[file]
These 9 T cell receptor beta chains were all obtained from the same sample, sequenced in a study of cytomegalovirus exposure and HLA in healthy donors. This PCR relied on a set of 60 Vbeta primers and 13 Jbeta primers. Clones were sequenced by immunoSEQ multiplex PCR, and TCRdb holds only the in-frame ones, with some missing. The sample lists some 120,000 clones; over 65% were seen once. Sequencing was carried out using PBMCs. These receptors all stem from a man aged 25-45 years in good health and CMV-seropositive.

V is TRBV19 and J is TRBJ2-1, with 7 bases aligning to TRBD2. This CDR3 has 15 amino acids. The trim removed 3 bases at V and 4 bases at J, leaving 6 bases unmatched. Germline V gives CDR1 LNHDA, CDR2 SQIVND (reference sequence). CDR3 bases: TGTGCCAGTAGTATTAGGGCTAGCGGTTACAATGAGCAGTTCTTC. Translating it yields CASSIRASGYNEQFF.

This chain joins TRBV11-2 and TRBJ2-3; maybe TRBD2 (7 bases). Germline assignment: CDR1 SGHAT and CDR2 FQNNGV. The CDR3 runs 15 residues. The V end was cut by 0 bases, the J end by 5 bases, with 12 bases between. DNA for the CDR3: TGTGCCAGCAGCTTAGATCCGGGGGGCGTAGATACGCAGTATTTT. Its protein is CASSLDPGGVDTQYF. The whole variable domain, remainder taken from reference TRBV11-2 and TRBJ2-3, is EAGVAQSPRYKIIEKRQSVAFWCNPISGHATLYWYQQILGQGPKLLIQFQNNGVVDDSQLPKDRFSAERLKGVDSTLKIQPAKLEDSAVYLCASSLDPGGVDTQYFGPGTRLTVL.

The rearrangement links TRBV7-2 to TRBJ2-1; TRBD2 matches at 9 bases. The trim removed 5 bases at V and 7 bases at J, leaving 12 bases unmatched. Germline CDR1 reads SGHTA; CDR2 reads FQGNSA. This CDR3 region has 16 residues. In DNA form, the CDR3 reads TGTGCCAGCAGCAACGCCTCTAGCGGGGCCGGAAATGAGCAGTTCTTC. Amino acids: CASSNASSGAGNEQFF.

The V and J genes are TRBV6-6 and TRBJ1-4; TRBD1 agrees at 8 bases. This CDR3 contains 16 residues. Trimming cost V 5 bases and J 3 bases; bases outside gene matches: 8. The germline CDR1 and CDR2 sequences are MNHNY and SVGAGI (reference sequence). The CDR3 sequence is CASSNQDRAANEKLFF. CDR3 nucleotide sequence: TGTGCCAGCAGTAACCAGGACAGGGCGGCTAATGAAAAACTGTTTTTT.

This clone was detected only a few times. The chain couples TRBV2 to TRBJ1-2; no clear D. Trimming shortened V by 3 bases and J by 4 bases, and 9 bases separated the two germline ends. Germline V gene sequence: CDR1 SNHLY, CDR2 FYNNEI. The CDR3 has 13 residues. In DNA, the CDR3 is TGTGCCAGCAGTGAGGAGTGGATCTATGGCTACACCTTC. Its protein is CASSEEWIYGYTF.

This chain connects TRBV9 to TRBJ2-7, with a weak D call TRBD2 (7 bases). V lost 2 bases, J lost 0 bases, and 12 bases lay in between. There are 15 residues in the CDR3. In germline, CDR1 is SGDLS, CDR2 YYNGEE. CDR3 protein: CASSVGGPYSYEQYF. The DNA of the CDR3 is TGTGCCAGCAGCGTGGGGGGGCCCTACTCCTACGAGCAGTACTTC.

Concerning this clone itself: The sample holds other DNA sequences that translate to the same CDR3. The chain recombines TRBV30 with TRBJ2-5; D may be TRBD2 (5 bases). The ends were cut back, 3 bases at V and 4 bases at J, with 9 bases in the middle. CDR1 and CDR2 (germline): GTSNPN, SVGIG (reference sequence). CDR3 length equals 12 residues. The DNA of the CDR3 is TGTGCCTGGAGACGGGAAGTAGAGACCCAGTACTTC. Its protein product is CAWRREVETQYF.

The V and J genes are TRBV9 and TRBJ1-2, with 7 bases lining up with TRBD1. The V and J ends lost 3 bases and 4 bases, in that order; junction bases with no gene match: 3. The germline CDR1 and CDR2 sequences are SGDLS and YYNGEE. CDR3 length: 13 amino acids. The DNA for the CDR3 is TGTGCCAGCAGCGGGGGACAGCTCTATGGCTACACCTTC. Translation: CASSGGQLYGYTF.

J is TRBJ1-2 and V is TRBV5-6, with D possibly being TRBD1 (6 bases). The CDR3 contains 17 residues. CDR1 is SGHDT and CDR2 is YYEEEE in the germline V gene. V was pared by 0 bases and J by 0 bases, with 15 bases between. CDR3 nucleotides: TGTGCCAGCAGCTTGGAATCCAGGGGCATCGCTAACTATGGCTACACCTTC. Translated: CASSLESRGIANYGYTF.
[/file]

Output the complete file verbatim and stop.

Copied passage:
These 9 T cell receptor beta chains were all obtained from the same sample, sequenced in a study of cytomegalovirus exposure and HLA in healthy donors. This PCR relied on a set of 60 Vbeta primers and 13 Jbeta primers. Clones were sequenced by immunoSEQ multiplex PCR, and TCRdb holds only the in-frame ones, with some missing. The sample lists some 120,000 clones; over 65% were seen once. Sequencing was carried out using PBMCs. These receptors all stem from a man aged 25-45 years in good health and CMV-seropositive.

V is TRBV19 and J is TRBJ2-1, with 7 bases aligning to TRBD2. This CDR3 has 15 amino acids. The trim removed 3 bases at V and 4 bases at J, leaving 6 bases unmatched. Germline V gives CDR1 LNHDA, CDR2 SQIVND (reference sequence). CDR3 bases: TGTGCCAGTAGTATTAGGGCTAGCGGTTACAATGAGCAGTTCTTC. Translating it yields CASSIRASGYNEQFF.

This chain joins TRBV11-2 and TRBJ2-3; maybe TRBD2 (7 bases). Germline assignment: CDR1 SGHAT and CDR2 FQNNGV. The CDR3 runs 15 residues. The V end was cut by 0 bases, the J end by 5 bases, with 12 bases between. DNA for the CDR3: TGTGCCAGCAGCTTAGATCCGGGGGGCGTAGATACGCAGTATTTT. Its protein is CASSLDPGGVDTQYF. The whole variable domain, remainder taken from reference TRBV11-2 and TRBJ2-3, is EAGVAQSPRYKIIEKRQSVAFWCNPISGHATLYWYQQILGQGPKLLIQFQNNGVVDDSQLPKDRFSAERLKGVDSTLKIQPAKLEDSAVYLCASSLDPGGVDTQYFGPGTRLTVL.

The rearrangement links TRBV7-2 to TRBJ2-1; TRBD2 matches at 9 bases. The trim removed 5 bases at V and 7 bases at J, leaving 12 bases unmatched. Germline CDR1 reads SGHTA; CDR2 reads FQGNSA. This CDR3 region has 16 residues. In DNA form, the CDR3 reads TGTGCCAGCAGCAACGCCTCTAGCGGGGCCGGAAATGAGCAGTTCTTC. Amino acids: CASSNASSGAGNEQFF.

The V and J genes are TRBV6-6 and TRBJ1-4; TRBD1 agrees at 8 bases. This CDR3 contains 16 residues. Trimming cost V 5 bases and J 3 bases; bases outside gene matches: 8. The germline CDR1 and CDR2 sequences are MNHNY and SVGAGI (reference sequence). The CDR3 sequence is CASSNQDRAANEKLFF. CDR3 nucleotide sequence: TGTGCCAGCAGTAACCAGGACAGGGCGGCTAATGAAAAACTGTTTTTT.

This clone was detected only a few times. The chain couples TRBV2 to TRBJ1-2; no clear D. Trimming shortened V by 3 bases and J by 4 bases, and 9 bases separated the two germline ends. Germline V gene sequence: CDR1 SNHLY, CDR2 FYNNEI. The CDR3 has 13 residues. In DNA, the CDR3 is TGTGCCAGCAGTGAGGAGTGGATCTATGGCTACACCTTC. Its protein is CASSEEWIYGYTF.

This chain connects TRBV9 to TRBJ2-7, with a weak D call TRBD2 (7 bases). V lost 2 bases, J lost 0 bases, and 12 bases lay in between. There are 15 residues in the CDR3. In germline, CDR1 is SGDLS, CDR2 YYNGEE. CDR3 protein: CASSVGGPYSYEQYF. The DNA of the CDR3 is TGTGCCAGCAGCGTGGGGGGGCCCTACTCCTACGAGCAGTACTTC.

Concerning this clone itself: The sample holds other DNA sequences that translate to the same CDR3. The chain recombines TRBV30 with TRBJ2-5; D may be TRBD2 (5 bases). The ends were cut back, 3 bases at V and 4 bases at J, with 9 bases in the middle. CDR1 and CDR2 (germline): GTSNPN, SVGIG (reference sequence). CDR3 length equals 12 residues. The DNA of the CDR3 is TGTGCCTGGAGACGGGAAGTAGAGACCCAGTACTTC. Its protein product is CAWRREVETQYF.

The V and J genes are TRBV9 and TRBJ1-2, with 7 bases lining up with TRBD1. The V and J ends lost 3 bases and 4 bases, in that order; junction bases with no gene match: 3. The germline CDR1 and CDR2 sequences are SGDLS and YYNGEE. CDR3 length: 13 amino acids. The DNA for the CDR3 is TGTGCCAGCAGCGGGGGACAGCTCTATGGCTACACCTTC. Translation: CASSGGQLYGYTF.

J is TRBJ1-2 and V is TRBV5-6, with D possibly being TRBD1 (6 bases). The CDR3 contains 17 residues. CDR1 is SGHDT and CDR2 is YYEEEE in the germline V gene. V was pared by 0 bases and J by 0 bases, with 15 bases between. CDR3 nucleotides: TGTGCCAGCAGCTTGGAATCCAGGGGCATCGCTAACTATGGCTACACCTTC. Translated: CASSLESRGIANYGYTF.